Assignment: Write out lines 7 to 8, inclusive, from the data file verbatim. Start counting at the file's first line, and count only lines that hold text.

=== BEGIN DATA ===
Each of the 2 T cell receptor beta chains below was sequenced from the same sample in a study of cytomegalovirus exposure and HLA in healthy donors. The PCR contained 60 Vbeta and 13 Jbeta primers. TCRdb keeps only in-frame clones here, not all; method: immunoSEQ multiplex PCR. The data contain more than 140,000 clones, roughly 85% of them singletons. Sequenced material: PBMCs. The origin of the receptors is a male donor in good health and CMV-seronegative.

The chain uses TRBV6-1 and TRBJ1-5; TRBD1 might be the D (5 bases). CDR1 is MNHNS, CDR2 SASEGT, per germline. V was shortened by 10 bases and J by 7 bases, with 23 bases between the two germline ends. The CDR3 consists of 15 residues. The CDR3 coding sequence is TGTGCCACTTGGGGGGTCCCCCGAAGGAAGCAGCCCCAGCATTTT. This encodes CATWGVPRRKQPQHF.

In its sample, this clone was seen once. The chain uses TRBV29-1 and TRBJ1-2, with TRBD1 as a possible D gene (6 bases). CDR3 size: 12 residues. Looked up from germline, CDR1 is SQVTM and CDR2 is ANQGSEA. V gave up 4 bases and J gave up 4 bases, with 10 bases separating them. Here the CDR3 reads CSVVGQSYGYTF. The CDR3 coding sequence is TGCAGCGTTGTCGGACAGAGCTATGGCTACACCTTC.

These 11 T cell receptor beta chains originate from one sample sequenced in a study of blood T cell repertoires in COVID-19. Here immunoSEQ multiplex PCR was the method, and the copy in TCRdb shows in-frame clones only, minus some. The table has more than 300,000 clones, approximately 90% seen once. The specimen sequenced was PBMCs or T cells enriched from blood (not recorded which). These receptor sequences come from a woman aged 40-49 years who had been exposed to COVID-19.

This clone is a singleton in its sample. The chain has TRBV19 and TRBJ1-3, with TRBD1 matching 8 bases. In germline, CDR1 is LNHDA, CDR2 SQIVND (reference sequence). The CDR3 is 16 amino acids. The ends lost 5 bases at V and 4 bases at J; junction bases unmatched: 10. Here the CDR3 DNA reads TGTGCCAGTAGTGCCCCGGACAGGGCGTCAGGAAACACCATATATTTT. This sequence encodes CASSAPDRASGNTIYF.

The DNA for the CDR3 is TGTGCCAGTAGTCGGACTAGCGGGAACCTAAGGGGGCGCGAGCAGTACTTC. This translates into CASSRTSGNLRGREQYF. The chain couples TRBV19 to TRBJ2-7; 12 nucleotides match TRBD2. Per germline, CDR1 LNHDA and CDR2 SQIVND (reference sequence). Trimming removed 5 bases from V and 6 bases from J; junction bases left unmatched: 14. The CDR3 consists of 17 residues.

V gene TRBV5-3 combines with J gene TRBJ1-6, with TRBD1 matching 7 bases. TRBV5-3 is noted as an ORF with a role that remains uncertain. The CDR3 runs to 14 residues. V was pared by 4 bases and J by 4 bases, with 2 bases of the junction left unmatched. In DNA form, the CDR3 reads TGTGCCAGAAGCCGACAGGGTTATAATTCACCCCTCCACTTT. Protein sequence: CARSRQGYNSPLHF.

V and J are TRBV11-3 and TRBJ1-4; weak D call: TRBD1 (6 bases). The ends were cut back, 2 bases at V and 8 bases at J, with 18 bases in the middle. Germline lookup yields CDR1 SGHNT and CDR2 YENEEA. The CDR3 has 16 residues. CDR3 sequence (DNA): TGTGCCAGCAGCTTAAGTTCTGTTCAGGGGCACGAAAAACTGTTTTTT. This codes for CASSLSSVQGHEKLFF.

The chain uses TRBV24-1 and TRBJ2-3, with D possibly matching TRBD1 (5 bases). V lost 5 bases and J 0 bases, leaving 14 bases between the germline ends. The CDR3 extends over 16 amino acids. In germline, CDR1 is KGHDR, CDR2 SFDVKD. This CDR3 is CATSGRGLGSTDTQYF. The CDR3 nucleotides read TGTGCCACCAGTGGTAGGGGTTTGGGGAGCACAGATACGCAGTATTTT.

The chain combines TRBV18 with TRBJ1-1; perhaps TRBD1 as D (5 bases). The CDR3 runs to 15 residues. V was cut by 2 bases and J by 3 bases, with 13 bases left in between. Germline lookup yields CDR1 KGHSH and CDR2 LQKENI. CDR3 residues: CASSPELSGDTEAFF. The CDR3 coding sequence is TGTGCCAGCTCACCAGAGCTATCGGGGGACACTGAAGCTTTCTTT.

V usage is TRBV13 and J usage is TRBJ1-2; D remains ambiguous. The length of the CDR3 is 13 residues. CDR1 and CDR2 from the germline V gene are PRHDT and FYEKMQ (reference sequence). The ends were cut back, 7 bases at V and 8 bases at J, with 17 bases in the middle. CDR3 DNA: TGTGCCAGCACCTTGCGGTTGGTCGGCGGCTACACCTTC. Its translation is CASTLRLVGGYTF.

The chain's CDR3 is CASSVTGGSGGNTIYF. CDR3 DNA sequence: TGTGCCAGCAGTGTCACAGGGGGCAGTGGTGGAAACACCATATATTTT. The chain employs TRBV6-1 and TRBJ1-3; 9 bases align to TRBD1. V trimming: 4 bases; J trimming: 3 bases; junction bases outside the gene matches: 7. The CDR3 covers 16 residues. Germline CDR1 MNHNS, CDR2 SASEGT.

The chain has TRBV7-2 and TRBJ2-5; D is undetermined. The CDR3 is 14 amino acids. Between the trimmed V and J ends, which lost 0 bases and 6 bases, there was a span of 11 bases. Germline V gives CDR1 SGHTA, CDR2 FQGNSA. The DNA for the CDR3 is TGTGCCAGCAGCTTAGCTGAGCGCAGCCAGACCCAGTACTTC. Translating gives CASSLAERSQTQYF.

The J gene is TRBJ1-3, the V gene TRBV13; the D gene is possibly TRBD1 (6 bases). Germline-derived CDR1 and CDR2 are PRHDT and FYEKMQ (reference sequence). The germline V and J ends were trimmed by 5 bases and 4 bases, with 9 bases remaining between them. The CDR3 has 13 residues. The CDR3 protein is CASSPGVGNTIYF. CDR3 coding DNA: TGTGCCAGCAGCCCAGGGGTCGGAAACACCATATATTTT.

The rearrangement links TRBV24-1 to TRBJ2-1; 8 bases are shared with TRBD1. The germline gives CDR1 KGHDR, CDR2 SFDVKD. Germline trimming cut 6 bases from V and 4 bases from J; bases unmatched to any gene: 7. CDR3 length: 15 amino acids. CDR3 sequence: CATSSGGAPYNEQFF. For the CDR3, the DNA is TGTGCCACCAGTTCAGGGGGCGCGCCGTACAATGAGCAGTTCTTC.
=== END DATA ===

V gene TRBV5-3 combines with J gene TRBJ1-6, with TRBD1 matching 7 bases. TRBV5-3 is noted as an ORF with a role that remains uncertain. The CDR3 runs to 14 residues. V was pared by 4 bases and J by 4 bases, with 2 bases of the junction left unmatched. In DNA form, the CDR3 reads TGTGCCAGAAGCCGACAGGGTTATAATTCACCCCTCCACTTT. Protein sequence: CARSRQGYNSPLHF.

V and J are TRBV11-3 and TRBJ1-4; weak D call: TRBD1 (6 bases). The ends were cut back, 2 bases at V and 8 bases at J, with 18 bases in the middle. Germline lookup yields CDR1 SGHNT and CDR2 YENEEA. The CDR3 has 16 residues. CDR3 sequence (DNA): TGTGCCAGCAGCTTAAGTTCTGTTCAGGGGCACGAAAAACTGTTTTTT. This codes for CASSLSSVQGHEKLFF.